Variables Affecting Radiation Exposure in Patients under Going Endo-Urological ProceduresParker SG*, Kommu SS and Ahmed M
Core Surgical Trainee, University College Hospital, London, UK
- *Corresponding Author:
- Samuel George Parker
Core Surgical Trainee, University College Hospital
59a Knatchbull Road, Camberwell, SE5 9QR, London, UK
E-mail: [email protected]
Received date: September 16, 2013; Accepted date: October 22, 2013; Published date: October 26, 2013
Citation: Parker SG, Kommu SS, Ahmed M (2013) Variables Affecting Radiation Exposure in Patients under Going Endo-Urological Procedures. J Nucl Med Radiat Ther 4:163. doi:10.4172/2155-9619.1000163
Copyright: © 2013 Parker SG, et al. This is an open-access article distributed under the terms of the Creative Commons Attribution License, which permits unrestricted use, distribution, and reproduction in any medium, provided the original author and source are credited.
Introduction: Previously we have published data showing how clinician awareness surrounding radiation doses from common diagnostic modalities is poor. Evidence suggests that radiation exposure, from diagnostic and interventional procedures is placing patients at a small but significant increased risk of malignancy. As the usage of radiation in endourological surgery increases, urologists need to have an understanding of the variables affecting perioperative radiation exposure. Here we look at how the operating consultant, the patient triage status (elective vs. emergency admission) and the endourological procedure performed impacts upon perioperative radiation exposure.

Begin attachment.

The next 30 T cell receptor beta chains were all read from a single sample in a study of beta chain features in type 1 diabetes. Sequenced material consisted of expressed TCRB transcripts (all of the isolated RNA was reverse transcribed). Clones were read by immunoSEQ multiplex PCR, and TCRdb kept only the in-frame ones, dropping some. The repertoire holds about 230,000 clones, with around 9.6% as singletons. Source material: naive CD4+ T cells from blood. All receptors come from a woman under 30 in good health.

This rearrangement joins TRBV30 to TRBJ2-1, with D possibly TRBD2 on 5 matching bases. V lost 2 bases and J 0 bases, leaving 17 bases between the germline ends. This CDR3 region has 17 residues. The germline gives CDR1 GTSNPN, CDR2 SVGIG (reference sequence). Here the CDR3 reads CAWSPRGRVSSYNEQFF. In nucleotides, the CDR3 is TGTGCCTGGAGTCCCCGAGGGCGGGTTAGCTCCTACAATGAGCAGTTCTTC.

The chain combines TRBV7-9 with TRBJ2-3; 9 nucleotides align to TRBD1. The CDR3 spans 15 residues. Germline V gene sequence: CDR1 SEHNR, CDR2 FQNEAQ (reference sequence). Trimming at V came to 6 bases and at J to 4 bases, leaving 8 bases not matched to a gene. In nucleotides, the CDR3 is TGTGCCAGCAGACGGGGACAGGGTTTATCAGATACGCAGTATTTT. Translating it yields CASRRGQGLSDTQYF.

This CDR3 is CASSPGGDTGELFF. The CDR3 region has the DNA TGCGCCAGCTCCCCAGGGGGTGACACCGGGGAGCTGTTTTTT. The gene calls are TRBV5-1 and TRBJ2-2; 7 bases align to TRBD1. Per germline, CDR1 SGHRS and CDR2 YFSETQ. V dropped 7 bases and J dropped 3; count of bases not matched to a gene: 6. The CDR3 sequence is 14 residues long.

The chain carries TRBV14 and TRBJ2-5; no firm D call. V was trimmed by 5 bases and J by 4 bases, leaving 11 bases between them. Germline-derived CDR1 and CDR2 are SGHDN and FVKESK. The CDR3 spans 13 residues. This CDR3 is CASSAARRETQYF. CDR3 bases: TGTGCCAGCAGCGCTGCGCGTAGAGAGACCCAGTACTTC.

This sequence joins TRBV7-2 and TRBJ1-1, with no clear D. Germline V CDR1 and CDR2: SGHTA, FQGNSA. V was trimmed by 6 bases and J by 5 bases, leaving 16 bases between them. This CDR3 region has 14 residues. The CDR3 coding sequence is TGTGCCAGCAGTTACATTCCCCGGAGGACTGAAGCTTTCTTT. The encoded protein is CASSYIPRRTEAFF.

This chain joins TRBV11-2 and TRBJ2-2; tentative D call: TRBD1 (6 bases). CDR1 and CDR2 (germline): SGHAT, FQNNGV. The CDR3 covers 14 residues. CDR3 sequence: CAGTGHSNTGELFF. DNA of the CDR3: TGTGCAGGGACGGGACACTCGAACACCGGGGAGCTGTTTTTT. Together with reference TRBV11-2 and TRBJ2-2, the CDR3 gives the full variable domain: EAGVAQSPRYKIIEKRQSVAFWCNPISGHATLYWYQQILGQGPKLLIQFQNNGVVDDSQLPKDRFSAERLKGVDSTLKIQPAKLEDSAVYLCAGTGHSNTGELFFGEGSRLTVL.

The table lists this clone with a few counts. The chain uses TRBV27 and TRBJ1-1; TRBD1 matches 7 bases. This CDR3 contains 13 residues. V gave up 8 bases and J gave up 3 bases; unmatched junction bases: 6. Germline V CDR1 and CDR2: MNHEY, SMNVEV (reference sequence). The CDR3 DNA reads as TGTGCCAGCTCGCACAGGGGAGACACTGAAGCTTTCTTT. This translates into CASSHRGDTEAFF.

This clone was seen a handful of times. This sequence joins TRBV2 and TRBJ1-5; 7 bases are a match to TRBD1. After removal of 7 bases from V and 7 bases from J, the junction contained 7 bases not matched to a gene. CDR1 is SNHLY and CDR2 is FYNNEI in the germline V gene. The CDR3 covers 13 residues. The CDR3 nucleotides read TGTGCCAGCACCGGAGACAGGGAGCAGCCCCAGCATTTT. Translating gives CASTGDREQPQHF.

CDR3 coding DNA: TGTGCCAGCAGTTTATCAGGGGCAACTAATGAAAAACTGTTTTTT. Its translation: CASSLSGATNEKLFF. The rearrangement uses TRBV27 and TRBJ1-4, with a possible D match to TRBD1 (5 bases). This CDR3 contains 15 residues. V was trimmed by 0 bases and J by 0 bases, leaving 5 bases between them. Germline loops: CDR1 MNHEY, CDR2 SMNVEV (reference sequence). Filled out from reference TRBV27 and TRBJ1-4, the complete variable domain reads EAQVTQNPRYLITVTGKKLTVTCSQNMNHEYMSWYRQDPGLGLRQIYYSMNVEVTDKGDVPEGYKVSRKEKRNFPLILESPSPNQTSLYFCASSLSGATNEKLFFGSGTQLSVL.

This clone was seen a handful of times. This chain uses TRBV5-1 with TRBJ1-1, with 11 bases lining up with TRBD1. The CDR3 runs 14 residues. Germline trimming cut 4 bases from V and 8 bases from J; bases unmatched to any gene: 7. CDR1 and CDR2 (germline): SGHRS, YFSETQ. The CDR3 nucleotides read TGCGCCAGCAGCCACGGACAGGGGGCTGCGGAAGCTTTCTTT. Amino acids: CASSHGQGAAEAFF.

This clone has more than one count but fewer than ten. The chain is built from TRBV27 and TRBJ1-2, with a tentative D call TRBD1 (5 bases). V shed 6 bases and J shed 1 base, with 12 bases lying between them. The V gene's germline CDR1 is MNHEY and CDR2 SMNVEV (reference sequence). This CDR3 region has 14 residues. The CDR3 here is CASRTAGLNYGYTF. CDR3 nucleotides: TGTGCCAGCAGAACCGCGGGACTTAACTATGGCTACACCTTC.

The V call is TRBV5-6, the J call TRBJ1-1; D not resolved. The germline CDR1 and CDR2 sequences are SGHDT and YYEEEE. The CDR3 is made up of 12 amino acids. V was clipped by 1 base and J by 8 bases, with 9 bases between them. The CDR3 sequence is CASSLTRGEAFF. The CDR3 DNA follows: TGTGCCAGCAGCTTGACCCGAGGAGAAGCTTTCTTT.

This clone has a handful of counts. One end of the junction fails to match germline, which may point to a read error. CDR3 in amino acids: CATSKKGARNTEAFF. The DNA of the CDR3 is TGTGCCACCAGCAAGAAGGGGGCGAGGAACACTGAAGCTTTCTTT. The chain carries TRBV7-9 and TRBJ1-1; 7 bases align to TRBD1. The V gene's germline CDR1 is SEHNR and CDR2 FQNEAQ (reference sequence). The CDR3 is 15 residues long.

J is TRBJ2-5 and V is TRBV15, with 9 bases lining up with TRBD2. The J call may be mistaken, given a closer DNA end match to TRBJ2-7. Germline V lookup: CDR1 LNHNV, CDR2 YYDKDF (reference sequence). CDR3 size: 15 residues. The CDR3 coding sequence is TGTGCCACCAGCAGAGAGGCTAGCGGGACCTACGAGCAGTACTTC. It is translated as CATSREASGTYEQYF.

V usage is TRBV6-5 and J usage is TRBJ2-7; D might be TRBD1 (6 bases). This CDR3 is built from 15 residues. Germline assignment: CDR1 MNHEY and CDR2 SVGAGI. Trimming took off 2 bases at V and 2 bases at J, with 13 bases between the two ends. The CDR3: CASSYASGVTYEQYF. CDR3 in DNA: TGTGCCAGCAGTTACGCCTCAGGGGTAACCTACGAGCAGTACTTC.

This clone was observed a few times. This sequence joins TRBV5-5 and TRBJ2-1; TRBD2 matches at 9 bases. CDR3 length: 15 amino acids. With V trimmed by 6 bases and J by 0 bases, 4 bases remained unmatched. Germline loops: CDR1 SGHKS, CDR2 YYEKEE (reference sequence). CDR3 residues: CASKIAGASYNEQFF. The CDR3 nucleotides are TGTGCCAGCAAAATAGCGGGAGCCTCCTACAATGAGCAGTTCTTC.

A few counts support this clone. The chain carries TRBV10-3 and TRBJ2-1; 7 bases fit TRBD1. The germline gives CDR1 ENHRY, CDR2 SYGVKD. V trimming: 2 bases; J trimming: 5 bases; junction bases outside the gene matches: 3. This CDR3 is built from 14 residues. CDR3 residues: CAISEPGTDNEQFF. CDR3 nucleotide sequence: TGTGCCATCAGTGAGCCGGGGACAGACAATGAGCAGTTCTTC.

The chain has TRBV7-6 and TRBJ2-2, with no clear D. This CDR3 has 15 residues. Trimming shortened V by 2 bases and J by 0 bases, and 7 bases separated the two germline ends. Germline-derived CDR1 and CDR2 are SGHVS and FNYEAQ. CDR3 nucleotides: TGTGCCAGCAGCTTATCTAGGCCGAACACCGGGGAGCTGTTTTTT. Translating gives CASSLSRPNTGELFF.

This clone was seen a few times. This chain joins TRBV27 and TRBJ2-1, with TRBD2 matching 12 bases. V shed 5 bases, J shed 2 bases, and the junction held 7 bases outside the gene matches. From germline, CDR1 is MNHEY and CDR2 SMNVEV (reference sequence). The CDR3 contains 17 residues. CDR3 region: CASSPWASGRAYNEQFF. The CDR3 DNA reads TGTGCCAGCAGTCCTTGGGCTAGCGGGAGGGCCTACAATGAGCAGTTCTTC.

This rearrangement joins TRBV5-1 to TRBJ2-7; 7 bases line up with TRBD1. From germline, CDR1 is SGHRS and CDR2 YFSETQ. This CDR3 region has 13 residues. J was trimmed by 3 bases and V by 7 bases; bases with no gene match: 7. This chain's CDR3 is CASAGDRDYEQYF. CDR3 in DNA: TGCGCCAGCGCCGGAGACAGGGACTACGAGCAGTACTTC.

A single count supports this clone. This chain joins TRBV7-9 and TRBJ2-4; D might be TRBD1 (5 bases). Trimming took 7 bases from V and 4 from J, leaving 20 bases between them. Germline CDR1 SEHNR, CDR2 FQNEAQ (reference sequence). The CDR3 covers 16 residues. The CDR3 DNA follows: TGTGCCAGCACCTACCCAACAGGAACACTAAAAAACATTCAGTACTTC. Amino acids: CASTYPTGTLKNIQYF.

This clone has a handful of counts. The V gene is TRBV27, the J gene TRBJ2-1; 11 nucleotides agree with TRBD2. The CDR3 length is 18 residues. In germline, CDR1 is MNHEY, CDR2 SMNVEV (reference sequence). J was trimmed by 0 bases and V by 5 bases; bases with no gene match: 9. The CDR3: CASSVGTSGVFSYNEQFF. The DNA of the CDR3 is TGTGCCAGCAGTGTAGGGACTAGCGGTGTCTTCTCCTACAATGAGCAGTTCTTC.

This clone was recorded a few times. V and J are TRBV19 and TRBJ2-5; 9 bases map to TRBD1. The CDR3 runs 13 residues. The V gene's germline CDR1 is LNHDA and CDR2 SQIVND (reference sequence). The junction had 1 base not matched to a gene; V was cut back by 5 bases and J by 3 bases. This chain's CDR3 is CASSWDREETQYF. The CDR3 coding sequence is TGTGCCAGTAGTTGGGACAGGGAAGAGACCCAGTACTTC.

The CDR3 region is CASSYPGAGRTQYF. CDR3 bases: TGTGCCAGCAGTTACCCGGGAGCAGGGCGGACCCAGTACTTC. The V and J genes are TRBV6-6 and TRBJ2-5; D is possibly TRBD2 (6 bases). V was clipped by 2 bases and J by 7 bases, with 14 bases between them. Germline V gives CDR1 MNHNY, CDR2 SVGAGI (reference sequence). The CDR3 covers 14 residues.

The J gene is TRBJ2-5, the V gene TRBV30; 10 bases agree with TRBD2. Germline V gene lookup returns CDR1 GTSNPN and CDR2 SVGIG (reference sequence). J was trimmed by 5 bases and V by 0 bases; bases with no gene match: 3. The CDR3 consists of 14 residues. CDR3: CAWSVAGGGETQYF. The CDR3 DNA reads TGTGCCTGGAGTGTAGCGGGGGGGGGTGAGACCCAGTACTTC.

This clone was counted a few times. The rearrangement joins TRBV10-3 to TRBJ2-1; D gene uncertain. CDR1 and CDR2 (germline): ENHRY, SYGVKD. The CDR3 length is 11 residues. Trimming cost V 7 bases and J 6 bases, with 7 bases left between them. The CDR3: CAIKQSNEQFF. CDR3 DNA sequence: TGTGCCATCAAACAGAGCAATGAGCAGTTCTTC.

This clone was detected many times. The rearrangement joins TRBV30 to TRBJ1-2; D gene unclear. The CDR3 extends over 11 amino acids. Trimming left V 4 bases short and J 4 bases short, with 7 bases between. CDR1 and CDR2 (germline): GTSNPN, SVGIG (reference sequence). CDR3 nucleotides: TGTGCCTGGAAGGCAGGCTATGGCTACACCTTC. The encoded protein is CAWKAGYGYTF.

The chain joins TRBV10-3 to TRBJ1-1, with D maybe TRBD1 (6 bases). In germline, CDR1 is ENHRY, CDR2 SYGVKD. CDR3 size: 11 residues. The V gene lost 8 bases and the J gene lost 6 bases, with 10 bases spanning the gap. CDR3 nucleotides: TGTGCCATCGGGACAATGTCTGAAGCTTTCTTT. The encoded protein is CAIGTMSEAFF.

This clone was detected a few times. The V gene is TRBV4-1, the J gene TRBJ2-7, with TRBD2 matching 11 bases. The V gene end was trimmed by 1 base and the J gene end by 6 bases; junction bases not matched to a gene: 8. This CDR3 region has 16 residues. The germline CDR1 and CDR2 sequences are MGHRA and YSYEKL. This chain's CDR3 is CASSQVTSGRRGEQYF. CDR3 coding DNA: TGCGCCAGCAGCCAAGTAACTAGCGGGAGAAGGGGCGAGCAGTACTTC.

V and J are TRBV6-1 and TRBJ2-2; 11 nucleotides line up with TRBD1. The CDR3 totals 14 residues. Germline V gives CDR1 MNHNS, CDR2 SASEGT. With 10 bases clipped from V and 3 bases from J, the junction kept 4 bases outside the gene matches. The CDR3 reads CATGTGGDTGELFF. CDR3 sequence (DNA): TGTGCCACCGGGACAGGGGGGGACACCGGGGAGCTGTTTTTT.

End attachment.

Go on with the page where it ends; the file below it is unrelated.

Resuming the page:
Method: One hundred patients, who had undergone an endourological procedure in 2012 were randomly selected. The image intensifiers were interrogated for stored data of radiation dose and screening times. Computerised patient records provided the consultant’s identity (A-D), the patient’s triage status and the exact endourological procedure performed.
Results: There was no difference in radiation exposure when comparing elective and emergency patients. Endourological procedures requiring therapeutic intervention led to higher levels of radiation exposure when compared with diagnostic endourological procedures (p value<0.05). The operating consultant significantly varied the radiation exposure. Consultant B’s radiation dosages and screening times were significantly lower compared to consultants A, C and D (p values<0.05).
Conclusion: The operating consultant causes a significant variation in the perioperative radiation dosage. This could be due to a subjective judgment about the importance of minimising perioperative radiation exposure. Alternatively it could be due to the consultant’s operating technique, the communication methods used with the radiographer or the consultant’s own awareness about the risks of radiation exposure. With the usage of perioperative radiation increasing, further studies are warranted to better understand the variables that affect and increase its use. This will allow future surgeons to consciously reduce perioperative exposure and patient harm.